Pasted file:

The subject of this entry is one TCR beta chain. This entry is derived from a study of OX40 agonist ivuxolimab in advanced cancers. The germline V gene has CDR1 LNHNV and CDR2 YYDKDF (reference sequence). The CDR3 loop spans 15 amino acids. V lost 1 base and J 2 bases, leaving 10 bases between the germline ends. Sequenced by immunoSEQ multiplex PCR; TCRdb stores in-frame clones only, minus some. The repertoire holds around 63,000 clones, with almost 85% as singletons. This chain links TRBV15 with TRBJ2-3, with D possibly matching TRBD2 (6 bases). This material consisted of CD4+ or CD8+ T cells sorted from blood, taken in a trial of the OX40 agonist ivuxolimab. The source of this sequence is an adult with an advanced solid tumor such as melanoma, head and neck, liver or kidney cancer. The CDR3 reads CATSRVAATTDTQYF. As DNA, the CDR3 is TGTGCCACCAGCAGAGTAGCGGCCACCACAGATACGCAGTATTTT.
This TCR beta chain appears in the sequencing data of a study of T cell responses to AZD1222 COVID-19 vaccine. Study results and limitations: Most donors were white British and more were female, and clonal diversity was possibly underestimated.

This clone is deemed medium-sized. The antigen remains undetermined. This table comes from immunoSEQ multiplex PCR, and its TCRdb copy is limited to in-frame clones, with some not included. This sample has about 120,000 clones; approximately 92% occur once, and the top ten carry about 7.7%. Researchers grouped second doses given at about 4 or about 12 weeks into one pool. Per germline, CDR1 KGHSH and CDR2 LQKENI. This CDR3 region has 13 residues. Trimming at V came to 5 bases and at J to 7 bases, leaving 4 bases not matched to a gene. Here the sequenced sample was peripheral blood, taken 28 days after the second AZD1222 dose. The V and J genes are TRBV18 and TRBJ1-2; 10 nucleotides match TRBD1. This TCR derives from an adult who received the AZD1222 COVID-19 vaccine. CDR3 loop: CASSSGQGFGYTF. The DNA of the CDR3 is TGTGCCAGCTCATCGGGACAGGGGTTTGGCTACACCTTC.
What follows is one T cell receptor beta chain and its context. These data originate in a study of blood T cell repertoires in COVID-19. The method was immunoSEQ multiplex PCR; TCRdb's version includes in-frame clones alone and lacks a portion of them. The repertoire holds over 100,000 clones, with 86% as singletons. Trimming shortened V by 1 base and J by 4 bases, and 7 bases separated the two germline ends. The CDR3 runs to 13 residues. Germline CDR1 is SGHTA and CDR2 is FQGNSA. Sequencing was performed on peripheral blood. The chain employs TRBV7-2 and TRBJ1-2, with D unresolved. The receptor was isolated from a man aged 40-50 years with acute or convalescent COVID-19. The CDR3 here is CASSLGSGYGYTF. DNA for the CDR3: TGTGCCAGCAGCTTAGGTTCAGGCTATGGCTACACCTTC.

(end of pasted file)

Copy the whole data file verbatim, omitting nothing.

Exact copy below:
The subject of this entry is one TCR beta chain. This entry is derived from a study of OX40 agonist ivuxolimab in advanced cancers. The germline V gene has CDR1 LNHNV and CDR2 YYDKDF (reference sequence). The CDR3 loop spans 15 amino acids. V lost 1 base and J 2 bases, leaving 10 bases between the germline ends. Sequenced by immunoSEQ multiplex PCR; TCRdb stores in-frame clones only, minus some. The repertoire holds around 63,000 clones, with almost 85% as singletons. This chain links TRBV15 with TRBJ2-3, with D possibly matching TRBD2 (6 bases). This material consisted of CD4+ or CD8+ T cells sorted from blood, taken in a trial of the OX40 agonist ivuxolimab. The source of this sequence is an adult with an advanced solid tumor such as melanoma, head and neck, liver or kidney cancer. The CDR3 reads CATSRVAATTDTQYF. As DNA, the CDR3 is TGTGCCACCAGCAGAGTAGCGGCCACCACAGATACGCAGTATTTT.
This TCR beta chain appears in the sequencing data of a study of T cell responses to AZD1222 COVID-19 vaccine. Study results and limitations: Most donors were white British and more were female, and clonal diversity was possibly underestimated.

This clone is deemed medium-sized. The antigen remains undetermined. This table comes from immunoSEQ multiplex PCR, and its TCRdb copy is limited to in-frame clones, with some not included. This sample has about 120,000 clones; approximately 92% occur once, and the top ten carry about 7.7%. Researchers grouped second doses given at about 4 or about 12 weeks into one pool. Per germline, CDR1 KGHSH and CDR2 LQKENI. This CDR3 region has 13 residues. Trimming at V came to 5 bases and at J to 7 bases, leaving 4 bases not matched to a gene. Here the sequenced sample was peripheral blood, taken 28 days after the second AZD1222 dose. The V and J genes are TRBV18 and TRBJ1-2; 10 nucleotides match TRBD1. This TCR derives from an adult who received the AZD1222 COVID-19 vaccine. CDR3 loop: CASSSGQGFGYTF. The DNA of the CDR3 is TGTGCCAGCTCATCGGGACAGGGGTTTGGCTACACCTTC.
What follows is one T cell receptor beta chain and its context. These data originate in a study of blood T cell repertoires in COVID-19. The method was immunoSEQ multiplex PCR; TCRdb's version includes in-frame clones alone and lacks a portion of them. The repertoire holds over 100,000 clones, with 86% as singletons. Trimming shortened V by 1 base and J by 4 bases, and 7 bases separated the two germline ends. The CDR3 runs to 13 residues. Germline CDR1 is SGHTA and CDR2 is FQGNSA. Sequencing was performed on peripheral blood. The chain employs TRBV7-2 and TRBJ1-2, with D unresolved. The receptor was isolated from a man aged 40-50 years with acute or convalescent COVID-19. The CDR3 here is CASSLGSGYGYTF. DNA for the CDR3: TGTGCCAGCAGCTTAGGTTCAGGCTATGGCTACACCTTC.